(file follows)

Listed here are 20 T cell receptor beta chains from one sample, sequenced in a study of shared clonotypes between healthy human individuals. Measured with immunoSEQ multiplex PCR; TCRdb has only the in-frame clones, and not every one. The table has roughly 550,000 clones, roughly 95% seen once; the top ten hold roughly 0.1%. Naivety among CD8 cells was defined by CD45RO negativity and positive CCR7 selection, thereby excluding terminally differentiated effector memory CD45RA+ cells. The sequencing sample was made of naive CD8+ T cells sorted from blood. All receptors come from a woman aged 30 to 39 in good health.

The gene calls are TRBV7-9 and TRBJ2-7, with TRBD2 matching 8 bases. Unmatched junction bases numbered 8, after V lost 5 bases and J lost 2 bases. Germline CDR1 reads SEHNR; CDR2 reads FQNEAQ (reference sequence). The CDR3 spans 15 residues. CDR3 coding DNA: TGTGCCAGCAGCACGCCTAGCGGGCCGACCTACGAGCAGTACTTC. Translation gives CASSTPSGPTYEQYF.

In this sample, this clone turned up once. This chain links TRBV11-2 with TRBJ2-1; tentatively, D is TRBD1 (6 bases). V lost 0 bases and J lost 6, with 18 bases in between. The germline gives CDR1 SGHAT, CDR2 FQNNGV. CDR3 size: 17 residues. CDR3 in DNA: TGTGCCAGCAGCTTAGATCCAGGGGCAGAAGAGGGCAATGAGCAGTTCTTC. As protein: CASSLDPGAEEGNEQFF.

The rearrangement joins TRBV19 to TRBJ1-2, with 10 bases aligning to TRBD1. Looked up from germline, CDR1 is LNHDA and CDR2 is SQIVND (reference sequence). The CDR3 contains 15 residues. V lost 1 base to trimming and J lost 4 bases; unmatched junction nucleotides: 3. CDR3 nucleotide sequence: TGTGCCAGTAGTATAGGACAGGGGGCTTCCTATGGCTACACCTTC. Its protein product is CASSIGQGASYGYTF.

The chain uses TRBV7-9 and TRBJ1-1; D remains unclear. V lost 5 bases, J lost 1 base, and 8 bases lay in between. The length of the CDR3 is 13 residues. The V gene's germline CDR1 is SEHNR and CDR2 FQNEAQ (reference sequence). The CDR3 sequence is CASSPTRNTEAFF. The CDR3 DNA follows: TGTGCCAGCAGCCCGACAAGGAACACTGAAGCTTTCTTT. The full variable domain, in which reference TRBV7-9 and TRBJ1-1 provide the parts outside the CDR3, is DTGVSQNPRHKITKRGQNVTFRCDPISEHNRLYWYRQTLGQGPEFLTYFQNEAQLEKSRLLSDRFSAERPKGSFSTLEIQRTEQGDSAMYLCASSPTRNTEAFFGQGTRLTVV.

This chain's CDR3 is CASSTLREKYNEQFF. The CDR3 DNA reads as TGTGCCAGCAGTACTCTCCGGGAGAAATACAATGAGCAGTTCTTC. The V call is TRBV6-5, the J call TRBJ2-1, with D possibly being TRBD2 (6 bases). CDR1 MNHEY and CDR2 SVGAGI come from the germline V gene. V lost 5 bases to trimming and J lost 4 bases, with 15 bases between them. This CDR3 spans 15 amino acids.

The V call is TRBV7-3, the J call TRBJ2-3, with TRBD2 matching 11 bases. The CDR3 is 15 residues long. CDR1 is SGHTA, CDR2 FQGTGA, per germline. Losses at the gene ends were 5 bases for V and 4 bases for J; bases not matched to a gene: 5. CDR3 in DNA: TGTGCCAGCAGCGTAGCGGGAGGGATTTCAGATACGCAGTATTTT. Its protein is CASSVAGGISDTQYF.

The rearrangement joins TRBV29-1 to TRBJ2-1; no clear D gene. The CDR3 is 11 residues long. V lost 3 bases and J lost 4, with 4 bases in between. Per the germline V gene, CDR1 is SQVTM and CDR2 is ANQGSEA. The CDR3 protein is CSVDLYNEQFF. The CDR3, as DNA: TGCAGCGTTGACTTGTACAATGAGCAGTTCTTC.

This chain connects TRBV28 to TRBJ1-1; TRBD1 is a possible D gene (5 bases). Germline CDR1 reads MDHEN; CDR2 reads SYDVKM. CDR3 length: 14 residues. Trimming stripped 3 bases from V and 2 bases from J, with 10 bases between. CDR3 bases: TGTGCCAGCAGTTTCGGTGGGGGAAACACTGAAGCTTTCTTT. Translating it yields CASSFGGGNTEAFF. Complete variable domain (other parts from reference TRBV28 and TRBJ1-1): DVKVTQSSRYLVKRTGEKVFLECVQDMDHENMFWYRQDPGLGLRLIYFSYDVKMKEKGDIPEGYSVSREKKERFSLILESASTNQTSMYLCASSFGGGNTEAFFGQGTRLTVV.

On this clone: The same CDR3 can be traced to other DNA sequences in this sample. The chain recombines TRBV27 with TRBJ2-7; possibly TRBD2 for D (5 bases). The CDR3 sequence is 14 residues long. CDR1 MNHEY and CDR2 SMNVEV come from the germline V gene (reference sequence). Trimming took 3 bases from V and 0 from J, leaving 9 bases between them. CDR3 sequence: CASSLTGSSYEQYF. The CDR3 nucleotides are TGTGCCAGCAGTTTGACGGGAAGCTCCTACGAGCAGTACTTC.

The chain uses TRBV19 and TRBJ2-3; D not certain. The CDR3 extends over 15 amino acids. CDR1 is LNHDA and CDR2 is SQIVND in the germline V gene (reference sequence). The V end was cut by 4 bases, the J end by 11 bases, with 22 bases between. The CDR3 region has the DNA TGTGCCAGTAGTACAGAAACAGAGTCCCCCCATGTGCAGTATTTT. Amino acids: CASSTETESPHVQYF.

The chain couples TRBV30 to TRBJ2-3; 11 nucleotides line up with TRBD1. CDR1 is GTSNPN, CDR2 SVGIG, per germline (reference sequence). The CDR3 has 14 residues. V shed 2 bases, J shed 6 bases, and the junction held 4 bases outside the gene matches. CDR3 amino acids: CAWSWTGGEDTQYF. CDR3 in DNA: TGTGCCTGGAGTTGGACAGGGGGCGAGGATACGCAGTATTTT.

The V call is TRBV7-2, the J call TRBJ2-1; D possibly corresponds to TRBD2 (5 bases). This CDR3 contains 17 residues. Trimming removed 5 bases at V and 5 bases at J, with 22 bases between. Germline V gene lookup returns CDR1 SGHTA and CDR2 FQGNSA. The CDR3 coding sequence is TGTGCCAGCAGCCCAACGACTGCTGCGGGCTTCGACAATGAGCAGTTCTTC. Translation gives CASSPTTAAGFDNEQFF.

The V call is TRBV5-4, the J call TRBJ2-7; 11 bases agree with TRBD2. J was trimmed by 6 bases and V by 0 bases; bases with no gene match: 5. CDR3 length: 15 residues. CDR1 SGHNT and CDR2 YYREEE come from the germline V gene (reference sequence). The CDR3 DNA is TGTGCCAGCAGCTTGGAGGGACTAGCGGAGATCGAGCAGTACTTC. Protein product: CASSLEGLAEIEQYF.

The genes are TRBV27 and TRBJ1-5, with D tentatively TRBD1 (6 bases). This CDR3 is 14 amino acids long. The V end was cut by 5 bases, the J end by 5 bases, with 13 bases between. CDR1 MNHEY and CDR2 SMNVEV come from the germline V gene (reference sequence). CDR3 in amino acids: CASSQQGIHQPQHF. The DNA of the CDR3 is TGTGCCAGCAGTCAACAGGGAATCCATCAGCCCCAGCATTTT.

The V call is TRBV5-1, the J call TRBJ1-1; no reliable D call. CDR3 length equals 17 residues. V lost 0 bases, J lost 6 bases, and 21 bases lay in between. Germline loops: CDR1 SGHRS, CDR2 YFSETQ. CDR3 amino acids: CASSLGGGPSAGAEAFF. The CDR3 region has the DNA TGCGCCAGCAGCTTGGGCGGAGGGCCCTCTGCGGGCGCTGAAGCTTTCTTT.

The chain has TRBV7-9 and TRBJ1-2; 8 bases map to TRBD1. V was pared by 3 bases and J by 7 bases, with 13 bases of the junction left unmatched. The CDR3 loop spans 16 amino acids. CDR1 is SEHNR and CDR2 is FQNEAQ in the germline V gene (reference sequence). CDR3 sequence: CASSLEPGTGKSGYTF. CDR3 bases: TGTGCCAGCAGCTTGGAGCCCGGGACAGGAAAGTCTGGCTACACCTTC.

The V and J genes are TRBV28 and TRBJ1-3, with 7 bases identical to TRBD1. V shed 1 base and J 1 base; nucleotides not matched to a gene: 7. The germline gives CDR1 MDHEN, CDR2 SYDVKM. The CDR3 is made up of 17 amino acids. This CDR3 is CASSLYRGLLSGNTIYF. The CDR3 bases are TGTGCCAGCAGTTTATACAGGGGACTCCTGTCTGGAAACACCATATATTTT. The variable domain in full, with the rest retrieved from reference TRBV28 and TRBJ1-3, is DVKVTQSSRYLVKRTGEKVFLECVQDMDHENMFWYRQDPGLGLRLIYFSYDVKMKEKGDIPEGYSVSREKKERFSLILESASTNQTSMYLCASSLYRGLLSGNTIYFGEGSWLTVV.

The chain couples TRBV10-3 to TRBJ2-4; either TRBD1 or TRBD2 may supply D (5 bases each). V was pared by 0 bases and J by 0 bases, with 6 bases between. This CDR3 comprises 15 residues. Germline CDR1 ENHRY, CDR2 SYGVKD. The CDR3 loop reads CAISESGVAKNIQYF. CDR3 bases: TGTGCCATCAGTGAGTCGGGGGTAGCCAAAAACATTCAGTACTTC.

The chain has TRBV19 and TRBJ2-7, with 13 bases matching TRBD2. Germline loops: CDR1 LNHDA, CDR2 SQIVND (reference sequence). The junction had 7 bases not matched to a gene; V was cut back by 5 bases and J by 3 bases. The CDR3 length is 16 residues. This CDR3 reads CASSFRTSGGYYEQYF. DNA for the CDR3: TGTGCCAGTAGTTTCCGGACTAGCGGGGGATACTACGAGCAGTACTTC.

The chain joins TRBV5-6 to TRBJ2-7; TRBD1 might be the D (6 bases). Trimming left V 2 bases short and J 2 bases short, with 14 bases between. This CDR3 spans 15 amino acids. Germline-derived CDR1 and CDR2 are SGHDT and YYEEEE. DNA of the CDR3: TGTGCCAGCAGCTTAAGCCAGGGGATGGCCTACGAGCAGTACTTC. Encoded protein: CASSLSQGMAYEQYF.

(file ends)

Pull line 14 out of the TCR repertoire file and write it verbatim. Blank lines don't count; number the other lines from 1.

The V call is TRBV5-4, the J call TRBJ2-7; 11 bases agree with TRBD2. J was trimmed by 6 bases and V by 0 bases; bases with no gene match: 5. CDR3 length: 15 residues. CDR1 SGHNT and CDR2 YYREEE come from the germline V gene (reference sequence). The CDR3 DNA is TGTGCCAGCAGCTTGGAGGGACTAGCGGAGATCGAGCAGTACTTC. Protein product: CASSLEGLAEIEQYF.